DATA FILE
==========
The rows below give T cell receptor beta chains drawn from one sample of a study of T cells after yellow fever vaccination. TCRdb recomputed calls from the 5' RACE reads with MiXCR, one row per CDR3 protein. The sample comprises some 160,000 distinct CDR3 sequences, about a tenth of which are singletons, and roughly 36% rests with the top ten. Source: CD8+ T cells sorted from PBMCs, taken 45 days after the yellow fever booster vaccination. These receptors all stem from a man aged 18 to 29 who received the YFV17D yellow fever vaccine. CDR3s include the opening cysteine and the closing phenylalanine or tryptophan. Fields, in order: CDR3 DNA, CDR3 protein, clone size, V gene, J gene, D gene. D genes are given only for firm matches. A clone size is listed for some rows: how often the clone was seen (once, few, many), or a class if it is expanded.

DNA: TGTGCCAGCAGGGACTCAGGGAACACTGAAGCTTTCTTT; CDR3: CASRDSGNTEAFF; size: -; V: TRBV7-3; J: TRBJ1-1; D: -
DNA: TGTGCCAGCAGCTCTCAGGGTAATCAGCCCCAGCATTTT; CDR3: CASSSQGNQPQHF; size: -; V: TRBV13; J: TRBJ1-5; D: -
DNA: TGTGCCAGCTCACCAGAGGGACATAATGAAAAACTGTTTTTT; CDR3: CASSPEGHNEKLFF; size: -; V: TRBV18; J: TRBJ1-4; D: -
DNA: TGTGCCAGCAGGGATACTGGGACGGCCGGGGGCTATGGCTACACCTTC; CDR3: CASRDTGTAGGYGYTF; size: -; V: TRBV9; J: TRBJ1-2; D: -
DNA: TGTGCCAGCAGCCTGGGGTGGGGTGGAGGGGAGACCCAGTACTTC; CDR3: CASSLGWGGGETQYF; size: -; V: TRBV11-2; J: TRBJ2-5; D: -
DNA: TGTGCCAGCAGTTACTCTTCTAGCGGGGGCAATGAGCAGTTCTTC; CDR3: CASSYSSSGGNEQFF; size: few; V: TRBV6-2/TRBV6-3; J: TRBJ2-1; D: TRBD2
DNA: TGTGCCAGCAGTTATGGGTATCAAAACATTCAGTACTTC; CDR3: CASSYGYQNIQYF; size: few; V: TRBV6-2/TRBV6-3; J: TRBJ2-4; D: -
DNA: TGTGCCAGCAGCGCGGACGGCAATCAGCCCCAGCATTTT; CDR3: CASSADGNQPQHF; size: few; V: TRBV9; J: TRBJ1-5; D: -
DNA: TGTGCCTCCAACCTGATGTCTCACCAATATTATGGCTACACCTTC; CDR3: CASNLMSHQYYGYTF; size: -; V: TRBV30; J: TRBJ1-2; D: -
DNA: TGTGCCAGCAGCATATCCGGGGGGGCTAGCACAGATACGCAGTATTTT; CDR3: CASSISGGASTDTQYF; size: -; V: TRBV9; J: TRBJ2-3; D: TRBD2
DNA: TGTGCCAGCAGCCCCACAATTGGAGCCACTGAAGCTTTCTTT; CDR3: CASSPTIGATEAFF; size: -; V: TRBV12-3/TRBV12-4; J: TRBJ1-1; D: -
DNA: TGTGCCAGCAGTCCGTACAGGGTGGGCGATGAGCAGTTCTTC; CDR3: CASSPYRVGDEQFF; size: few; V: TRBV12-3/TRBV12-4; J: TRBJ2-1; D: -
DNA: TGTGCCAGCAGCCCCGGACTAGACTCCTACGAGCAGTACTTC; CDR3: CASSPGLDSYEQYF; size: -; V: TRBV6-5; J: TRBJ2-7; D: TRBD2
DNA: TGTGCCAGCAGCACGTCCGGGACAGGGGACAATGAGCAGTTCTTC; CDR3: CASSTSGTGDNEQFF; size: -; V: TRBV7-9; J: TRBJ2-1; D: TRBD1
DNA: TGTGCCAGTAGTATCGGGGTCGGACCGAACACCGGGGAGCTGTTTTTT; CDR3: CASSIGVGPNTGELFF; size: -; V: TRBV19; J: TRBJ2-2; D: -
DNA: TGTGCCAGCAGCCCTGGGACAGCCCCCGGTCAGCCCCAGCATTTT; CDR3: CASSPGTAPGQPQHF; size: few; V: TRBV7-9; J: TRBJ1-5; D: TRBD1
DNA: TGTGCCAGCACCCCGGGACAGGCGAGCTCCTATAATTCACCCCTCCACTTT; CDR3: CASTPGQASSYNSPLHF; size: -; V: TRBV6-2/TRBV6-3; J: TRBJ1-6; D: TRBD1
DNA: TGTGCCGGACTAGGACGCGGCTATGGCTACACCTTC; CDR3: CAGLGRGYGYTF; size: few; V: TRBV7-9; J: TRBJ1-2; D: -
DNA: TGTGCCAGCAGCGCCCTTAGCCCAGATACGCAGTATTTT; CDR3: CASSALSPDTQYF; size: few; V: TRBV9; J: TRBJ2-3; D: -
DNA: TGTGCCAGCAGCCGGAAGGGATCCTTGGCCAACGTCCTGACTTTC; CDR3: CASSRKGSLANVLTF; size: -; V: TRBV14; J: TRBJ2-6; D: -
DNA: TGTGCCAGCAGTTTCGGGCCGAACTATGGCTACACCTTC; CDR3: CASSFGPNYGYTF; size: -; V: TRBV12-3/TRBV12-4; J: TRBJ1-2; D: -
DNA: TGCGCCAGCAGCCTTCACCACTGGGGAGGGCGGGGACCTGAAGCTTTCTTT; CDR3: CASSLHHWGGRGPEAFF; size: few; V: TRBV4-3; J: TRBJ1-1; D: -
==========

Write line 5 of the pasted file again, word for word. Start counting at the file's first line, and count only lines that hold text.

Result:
DNA: TGTGCCAGCAGGGATACTGGGACGGCCGGGGGCTATGGCTACACCTTC; CDR3: CASRDTGTAGGYGYTF; size: -; V: TRBV9; J: TRBJ1-2; D: -